Fresh boughs and leaves were placed around dwellings repel fleas and insects (Chesnut 1902). I do this at my house to reduce the flea infestation, and when I rub crushed leaves on my cats, I can see the fleas fleeing. An essential oil extract placed on the nape of my cats’ and dogs’ necks repels their fleas.
I boiled up a strong decoction from a large potful of leaves with which to wash my cats. The smell from the boiling pot was so powerful it gave me an instant headache, and I had to open all my windows and turn a fan on. Once the bay leaf decoction was cooled, I added some soap (to enhance penetration) and dipped my cats one by one into it, laving lots of the liquid over their whole bodies till they were totally soaked, while standing in a pot full. They hated it and the one we didn’t have in a mesh bag when we washed them bit the hell out of me and Emily. But I’m sure it was a terrifying headache for them.
Afterwards, I inspected their coats and the fleas were all dead or stunned. Checking later, it was clear that many were just stunned, and were slowly recovering as the cat dried. It was really easy to pick them off at this time, since they were slow, and easy to see in the wet coat. Next time, it will be better to wash the cats in the full tub of soapy water after the bay treatment to wash off the stunned fleas and send them down the drain.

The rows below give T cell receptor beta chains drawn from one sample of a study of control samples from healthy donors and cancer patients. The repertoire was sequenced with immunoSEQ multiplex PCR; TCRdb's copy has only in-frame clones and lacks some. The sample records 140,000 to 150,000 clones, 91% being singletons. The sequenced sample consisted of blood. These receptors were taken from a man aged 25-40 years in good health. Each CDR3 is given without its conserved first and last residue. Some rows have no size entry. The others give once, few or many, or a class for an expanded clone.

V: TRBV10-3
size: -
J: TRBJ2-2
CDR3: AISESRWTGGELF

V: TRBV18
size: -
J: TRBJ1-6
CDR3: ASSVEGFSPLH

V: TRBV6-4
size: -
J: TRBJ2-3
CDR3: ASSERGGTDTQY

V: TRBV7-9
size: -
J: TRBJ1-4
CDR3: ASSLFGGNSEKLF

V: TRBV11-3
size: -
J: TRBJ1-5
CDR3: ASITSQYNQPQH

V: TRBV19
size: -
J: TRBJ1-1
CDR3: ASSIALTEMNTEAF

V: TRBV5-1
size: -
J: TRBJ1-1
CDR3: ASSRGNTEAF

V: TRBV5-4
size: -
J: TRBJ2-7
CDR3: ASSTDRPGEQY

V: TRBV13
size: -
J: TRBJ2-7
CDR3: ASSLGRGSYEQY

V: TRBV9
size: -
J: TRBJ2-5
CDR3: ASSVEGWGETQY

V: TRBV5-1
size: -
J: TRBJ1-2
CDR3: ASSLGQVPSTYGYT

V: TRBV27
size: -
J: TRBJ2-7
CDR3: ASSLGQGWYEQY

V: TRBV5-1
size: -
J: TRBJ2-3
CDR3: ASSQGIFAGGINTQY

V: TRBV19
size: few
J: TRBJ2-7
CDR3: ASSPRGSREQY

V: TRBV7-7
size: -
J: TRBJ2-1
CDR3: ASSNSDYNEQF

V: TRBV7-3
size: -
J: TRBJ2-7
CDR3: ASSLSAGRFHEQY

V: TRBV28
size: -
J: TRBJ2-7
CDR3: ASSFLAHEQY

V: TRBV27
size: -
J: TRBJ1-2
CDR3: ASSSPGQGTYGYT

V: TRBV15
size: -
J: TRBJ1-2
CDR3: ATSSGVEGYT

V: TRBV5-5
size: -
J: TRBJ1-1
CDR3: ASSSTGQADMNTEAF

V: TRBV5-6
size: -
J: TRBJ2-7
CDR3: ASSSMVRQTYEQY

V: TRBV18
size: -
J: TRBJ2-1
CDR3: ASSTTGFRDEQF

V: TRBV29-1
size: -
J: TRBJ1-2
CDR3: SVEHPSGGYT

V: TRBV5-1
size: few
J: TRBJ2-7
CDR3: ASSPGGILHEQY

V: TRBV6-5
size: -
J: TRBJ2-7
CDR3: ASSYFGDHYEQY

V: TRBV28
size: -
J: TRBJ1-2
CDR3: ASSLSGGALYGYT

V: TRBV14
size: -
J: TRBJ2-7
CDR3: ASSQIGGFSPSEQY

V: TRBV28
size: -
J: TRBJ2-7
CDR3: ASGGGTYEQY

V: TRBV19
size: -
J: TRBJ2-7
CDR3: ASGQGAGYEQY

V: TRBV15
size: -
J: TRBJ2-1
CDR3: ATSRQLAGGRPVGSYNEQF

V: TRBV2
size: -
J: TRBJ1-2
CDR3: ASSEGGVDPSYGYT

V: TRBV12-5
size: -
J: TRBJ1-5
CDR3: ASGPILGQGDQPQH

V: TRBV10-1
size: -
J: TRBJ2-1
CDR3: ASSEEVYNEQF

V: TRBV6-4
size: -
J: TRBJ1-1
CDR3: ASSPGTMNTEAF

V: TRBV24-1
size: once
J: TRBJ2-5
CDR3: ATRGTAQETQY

I also used the soapy bay decoction in a spray bottle to totally coat the carpets, floors, and other areas the cats hang out to kill flea eggs.
THE BAY LAUREL FOR EATING
One interesting use I’ve only read about once was that the root bark was used to make a drink by the California Indians in Mendocino Co. (Chesnut 1902).
A few fresh or dried leaves make a great spice for hearty or meaty stews. Substitutable for commercial bay, though using less since it has a stronger flavor. I use about 3 or four mid-sized leaves (usually young leaves since older ones tend to have sooty mold) for about a gallon pot of bean stew or pot roast.
The fruit looks like a mini avocado, about 1-2 in long, with skin ranging from lime green to dark green and often with purple, some even being entirely rich purple. I have not found a relationship between the fruit skin color and the stage of ripeness beyond that when totally unripe they tend to be lighter green, not usually developing purple until ripe, but many ripe fruits are still totally light green.